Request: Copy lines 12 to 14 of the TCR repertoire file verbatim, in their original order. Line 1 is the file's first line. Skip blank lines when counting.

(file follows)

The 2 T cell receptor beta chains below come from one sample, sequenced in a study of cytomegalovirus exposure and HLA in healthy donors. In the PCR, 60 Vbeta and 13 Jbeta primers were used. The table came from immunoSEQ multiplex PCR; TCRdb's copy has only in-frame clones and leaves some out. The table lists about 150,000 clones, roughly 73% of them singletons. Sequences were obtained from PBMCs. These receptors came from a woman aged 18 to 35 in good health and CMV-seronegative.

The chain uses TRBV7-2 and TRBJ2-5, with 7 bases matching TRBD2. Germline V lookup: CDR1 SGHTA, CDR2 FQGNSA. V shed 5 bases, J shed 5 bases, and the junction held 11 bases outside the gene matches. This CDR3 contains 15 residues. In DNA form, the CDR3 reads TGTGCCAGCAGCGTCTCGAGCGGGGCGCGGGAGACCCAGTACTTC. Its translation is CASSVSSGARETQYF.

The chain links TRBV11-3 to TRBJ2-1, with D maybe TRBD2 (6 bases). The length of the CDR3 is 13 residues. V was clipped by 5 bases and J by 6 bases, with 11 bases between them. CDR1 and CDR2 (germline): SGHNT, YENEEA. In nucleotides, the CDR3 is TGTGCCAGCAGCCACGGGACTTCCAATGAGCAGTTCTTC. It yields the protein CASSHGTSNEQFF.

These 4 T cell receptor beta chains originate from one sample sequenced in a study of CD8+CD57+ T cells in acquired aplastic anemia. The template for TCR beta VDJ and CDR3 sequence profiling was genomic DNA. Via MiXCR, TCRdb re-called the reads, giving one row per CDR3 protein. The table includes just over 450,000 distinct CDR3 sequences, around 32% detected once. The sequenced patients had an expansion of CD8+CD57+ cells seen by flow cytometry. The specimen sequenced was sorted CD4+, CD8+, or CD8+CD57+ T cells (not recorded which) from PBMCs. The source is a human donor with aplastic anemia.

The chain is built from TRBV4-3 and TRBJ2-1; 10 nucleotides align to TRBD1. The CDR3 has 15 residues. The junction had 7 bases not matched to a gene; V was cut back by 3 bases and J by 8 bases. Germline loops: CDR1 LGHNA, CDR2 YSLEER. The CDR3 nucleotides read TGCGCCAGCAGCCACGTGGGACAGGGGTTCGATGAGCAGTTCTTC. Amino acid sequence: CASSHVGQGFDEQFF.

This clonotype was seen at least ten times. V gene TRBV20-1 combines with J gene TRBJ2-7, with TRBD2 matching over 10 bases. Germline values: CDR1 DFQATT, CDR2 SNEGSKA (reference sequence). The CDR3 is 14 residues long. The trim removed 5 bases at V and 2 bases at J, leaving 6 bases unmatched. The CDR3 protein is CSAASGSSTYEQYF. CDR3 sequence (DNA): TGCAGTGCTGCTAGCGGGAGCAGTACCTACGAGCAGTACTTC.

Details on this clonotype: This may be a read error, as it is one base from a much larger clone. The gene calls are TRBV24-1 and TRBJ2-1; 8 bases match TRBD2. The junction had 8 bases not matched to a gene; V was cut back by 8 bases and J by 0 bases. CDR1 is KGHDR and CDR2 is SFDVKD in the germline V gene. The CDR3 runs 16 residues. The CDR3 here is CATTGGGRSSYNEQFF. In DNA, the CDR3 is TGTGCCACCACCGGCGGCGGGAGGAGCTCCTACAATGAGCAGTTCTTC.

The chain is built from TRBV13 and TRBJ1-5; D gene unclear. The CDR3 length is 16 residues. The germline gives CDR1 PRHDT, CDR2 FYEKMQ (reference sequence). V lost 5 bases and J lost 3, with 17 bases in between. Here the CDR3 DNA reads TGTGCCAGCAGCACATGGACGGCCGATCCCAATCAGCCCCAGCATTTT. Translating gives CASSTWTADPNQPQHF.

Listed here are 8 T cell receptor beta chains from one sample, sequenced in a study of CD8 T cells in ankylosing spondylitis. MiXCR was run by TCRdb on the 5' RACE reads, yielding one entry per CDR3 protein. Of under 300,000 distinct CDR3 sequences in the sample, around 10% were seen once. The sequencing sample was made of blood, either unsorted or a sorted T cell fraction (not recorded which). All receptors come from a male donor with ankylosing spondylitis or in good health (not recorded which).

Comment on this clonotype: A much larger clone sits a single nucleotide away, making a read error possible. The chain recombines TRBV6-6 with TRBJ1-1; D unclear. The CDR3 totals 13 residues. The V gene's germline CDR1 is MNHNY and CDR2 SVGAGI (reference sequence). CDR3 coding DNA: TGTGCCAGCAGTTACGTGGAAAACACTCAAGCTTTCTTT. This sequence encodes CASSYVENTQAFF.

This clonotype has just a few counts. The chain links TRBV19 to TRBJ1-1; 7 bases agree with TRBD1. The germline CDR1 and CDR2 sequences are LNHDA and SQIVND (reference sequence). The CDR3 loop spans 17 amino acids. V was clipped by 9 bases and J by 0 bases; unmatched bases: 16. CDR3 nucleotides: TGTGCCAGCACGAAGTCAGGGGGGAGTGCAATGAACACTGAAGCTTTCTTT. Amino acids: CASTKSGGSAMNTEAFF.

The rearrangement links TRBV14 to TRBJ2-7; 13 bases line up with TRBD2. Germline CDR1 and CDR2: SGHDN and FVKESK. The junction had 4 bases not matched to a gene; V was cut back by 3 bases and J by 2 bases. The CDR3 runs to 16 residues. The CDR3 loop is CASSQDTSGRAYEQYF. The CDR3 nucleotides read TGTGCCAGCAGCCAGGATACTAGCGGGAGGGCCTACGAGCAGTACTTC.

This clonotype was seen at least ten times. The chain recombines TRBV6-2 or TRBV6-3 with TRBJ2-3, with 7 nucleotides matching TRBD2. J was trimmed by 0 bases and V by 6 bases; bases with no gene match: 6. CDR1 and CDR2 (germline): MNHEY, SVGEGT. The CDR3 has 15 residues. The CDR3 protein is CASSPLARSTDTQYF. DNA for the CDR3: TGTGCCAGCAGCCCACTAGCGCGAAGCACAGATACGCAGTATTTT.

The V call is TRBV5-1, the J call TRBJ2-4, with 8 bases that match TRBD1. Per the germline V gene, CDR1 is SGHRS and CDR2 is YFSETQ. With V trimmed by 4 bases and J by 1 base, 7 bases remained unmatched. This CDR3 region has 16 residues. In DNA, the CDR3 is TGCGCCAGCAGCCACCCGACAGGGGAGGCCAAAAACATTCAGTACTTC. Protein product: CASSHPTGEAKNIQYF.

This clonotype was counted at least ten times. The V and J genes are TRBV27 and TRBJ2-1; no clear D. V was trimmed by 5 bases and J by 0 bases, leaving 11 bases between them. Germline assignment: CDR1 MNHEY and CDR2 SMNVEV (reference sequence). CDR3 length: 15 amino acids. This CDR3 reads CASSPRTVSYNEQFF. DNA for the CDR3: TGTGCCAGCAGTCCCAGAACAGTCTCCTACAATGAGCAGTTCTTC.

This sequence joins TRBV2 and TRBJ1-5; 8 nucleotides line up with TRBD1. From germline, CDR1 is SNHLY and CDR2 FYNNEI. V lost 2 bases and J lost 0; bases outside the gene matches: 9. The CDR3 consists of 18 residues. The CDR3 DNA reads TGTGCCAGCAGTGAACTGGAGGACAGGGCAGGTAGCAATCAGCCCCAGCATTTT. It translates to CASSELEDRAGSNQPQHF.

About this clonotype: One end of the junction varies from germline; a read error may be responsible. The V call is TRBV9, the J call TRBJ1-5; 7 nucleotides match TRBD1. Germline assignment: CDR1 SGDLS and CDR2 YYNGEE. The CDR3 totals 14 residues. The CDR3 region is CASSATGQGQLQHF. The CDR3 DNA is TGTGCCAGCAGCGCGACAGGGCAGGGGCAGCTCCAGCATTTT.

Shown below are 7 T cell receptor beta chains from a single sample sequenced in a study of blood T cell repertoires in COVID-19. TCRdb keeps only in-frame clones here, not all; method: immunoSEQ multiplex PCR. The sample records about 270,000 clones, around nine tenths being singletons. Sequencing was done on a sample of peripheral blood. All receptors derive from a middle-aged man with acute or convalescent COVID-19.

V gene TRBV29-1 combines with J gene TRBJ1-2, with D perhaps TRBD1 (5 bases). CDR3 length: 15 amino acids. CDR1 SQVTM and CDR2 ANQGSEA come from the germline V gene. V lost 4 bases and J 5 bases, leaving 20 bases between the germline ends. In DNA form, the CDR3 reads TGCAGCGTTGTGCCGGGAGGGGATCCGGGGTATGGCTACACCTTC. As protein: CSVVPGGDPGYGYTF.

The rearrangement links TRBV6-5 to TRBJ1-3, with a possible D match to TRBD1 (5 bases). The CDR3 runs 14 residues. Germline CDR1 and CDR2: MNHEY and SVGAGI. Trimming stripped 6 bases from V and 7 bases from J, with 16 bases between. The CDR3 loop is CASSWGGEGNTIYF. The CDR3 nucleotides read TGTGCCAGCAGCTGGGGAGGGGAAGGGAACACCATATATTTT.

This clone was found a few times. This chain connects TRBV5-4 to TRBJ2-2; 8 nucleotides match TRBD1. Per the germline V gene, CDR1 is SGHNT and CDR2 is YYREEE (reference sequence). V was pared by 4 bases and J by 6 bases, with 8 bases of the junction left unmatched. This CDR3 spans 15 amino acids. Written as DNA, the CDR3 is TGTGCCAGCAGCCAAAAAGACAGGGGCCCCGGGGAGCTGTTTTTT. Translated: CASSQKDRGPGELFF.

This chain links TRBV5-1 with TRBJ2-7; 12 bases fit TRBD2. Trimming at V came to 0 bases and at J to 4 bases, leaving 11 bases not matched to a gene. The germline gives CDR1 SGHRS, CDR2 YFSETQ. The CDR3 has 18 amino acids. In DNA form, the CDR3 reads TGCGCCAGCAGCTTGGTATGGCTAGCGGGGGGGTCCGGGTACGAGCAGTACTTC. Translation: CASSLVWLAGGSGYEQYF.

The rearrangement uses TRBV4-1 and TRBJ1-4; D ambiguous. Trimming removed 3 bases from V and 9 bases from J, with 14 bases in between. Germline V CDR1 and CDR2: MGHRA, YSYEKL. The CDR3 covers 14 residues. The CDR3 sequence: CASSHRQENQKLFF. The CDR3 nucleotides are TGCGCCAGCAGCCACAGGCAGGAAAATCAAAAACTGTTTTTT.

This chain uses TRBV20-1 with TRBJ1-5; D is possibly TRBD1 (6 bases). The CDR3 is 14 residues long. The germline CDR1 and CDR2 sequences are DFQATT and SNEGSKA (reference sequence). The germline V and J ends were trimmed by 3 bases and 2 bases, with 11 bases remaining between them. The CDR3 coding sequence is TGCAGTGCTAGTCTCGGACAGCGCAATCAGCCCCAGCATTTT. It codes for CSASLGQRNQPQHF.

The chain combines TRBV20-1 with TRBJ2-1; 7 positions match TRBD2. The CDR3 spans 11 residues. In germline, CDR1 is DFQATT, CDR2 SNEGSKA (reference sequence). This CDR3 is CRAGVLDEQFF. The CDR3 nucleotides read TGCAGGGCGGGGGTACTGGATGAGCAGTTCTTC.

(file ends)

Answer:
The rearrangement links TRBV14 to TRBJ2-7; 13 bases line up with TRBD2. Germline CDR1 and CDR2: SGHDN and FVKESK. The junction had 4 bases not matched to a gene; V was cut back by 3 bases and J by 2 bases. The CDR3 runs to 16 residues. The CDR3 loop is CASSQDTSGRAYEQYF. The CDR3 nucleotides read TGTGCCAGCAGCCAGGATACTAGCGGGAGGGCCTACGAGCAGTACTTC.

This clonotype was seen at least ten times. The chain recombines TRBV6-2 or TRBV6-3 with TRBJ2-3, with 7 nucleotides matching TRBD2. J was trimmed by 0 bases and V by 6 bases; bases with no gene match: 6. CDR1 and CDR2 (germline): MNHEY, SVGEGT. The CDR3 has 15 residues. The CDR3 protein is CASSPLARSTDTQYF. DNA for the CDR3: TGTGCCAGCAGCCCACTAGCGCGAAGCACAGATACGCAGTATTTT.

The V call is TRBV5-1, the J call TRBJ2-4, with 8 bases that match TRBD1. Per the germline V gene, CDR1 is SGHRS and CDR2 is YFSETQ. With V trimmed by 4 bases and J by 1 base, 7 bases remained unmatched. This CDR3 region has 16 residues. In DNA, the CDR3 is TGCGCCAGCAGCCACCCGACAGGGGAGGCCAAAAACATTCAGTACTTC. Protein product: CASSHPTGEAKNIQYF.